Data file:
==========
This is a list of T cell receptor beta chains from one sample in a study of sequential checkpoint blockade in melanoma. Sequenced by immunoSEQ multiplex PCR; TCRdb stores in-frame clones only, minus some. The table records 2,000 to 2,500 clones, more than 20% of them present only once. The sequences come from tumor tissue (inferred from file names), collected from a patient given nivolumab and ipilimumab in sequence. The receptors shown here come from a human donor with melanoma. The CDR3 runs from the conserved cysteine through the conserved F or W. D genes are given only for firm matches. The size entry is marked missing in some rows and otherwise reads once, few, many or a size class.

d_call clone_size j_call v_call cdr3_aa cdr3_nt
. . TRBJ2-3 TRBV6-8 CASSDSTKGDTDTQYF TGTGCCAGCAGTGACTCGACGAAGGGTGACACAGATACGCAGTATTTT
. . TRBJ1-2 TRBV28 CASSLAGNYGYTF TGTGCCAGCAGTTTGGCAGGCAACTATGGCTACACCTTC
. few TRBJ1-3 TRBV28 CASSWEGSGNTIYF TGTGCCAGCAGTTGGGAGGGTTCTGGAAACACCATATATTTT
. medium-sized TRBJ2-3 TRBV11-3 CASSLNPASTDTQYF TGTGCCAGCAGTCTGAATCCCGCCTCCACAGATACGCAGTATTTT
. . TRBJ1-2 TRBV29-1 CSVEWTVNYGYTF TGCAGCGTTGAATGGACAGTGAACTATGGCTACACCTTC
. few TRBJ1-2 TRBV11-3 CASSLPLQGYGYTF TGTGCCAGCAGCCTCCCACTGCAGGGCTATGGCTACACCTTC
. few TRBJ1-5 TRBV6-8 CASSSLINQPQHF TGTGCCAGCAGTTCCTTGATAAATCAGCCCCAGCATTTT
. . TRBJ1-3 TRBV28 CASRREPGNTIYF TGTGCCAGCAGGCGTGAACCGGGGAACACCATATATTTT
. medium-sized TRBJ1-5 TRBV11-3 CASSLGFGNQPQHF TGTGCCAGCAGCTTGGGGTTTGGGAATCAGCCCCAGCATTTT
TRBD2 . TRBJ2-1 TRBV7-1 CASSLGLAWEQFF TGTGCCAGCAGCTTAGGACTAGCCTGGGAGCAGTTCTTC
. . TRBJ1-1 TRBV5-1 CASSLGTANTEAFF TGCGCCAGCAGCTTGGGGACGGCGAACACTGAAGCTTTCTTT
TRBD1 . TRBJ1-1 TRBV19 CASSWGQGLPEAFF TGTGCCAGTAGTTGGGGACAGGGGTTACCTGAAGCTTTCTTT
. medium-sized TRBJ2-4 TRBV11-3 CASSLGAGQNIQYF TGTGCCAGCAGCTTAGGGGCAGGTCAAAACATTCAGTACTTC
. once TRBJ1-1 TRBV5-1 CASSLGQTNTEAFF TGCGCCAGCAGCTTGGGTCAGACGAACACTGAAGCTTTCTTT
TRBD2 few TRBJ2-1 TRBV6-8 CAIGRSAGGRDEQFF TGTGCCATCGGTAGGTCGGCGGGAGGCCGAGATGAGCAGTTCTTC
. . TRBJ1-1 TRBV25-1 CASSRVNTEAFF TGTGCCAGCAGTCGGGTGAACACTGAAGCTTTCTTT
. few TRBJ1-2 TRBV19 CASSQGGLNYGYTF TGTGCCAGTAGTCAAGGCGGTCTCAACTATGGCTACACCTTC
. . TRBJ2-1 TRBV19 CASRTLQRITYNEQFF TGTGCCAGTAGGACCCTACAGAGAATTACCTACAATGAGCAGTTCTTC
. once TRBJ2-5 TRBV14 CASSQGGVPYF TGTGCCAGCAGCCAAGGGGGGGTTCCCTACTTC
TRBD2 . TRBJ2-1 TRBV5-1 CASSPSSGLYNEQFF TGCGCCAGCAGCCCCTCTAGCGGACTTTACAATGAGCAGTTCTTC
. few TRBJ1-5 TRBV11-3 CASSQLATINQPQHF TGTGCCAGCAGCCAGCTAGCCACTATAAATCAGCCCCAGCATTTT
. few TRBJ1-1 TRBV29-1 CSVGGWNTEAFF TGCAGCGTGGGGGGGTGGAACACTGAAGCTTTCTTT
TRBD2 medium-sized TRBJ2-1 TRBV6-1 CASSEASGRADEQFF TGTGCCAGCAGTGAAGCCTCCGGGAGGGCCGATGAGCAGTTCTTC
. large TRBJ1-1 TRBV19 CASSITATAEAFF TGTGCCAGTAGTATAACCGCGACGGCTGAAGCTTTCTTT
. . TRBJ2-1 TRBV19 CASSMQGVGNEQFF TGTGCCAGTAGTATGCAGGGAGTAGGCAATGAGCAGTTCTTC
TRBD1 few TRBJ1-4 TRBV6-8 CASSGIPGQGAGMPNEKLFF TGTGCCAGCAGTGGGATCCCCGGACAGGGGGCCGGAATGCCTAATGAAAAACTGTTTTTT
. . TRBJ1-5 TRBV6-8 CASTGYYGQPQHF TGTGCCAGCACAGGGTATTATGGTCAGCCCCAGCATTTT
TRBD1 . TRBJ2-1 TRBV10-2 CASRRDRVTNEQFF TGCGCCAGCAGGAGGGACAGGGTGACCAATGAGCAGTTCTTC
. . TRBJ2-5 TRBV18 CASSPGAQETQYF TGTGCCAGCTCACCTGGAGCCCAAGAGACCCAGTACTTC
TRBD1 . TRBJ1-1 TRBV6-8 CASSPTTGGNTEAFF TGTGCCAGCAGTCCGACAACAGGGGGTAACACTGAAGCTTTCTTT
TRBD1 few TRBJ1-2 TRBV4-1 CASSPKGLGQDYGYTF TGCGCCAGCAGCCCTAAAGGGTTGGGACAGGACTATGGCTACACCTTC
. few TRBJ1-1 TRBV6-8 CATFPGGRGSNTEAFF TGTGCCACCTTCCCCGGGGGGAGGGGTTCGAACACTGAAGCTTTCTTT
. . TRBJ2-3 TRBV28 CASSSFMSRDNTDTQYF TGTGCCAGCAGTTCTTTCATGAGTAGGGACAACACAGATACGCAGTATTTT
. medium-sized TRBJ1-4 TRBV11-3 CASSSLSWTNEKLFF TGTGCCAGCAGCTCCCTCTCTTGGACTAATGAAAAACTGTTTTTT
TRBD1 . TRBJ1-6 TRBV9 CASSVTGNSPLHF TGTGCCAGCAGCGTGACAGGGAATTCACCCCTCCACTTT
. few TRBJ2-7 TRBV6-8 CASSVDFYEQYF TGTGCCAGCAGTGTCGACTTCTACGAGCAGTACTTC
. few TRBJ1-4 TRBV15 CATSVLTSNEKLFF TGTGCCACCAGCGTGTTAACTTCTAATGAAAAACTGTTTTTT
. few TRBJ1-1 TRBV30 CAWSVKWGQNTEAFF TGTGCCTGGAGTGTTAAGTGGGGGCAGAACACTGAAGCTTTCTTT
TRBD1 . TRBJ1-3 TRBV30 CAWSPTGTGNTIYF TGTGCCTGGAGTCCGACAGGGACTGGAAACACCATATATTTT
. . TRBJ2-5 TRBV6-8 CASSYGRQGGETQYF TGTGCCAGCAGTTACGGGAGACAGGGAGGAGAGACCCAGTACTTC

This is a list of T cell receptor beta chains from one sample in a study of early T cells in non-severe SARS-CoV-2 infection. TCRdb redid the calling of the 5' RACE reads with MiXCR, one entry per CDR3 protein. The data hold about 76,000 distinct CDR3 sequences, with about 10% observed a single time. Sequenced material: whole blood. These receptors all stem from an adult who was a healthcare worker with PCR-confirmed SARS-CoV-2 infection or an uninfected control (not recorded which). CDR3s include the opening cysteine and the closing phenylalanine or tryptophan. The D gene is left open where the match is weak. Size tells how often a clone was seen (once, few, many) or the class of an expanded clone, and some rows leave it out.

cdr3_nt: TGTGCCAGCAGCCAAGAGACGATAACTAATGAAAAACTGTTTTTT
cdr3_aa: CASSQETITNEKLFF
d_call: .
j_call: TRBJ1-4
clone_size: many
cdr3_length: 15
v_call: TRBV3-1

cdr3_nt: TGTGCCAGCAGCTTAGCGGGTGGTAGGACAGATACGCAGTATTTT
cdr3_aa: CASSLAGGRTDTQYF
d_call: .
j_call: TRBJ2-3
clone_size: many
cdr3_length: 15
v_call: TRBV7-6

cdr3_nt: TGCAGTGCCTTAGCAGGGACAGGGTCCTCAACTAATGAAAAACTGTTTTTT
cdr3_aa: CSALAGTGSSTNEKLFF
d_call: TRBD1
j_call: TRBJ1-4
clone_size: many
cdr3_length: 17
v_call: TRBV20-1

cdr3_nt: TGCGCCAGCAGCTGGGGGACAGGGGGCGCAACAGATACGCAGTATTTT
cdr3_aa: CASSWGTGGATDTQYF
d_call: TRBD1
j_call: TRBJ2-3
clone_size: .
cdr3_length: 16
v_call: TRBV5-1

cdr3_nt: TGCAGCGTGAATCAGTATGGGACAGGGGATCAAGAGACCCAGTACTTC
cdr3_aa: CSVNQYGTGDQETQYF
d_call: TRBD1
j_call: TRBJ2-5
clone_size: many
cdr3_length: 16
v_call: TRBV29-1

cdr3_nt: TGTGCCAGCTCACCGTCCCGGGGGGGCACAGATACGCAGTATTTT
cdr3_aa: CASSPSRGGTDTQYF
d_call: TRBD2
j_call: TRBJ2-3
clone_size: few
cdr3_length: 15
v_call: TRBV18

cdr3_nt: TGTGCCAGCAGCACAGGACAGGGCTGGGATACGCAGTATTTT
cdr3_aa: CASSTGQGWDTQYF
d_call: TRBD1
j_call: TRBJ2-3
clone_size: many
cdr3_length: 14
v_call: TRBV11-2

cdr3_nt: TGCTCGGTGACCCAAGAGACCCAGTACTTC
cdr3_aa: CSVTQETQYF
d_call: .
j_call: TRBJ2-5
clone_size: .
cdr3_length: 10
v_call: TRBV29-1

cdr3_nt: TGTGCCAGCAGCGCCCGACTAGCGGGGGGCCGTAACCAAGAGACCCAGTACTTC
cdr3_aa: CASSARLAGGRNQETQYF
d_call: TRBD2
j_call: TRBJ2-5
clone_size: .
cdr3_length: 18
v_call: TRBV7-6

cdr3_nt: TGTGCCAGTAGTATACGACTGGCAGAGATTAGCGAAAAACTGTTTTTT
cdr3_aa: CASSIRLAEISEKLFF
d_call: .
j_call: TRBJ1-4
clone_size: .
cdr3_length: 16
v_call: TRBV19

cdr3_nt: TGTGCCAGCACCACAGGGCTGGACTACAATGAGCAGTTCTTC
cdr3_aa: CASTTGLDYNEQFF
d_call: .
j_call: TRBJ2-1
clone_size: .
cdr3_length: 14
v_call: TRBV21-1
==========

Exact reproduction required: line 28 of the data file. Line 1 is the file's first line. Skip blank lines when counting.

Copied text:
TRBD1 few TRBJ1-4 TRBV6-8 CASSGIPGQGAGMPNEKLFF TGTGCCAGCAGTGGGATCCCCGGACAGGGGGCCGGAATGCCTAATGAAAAACTGTTTTTT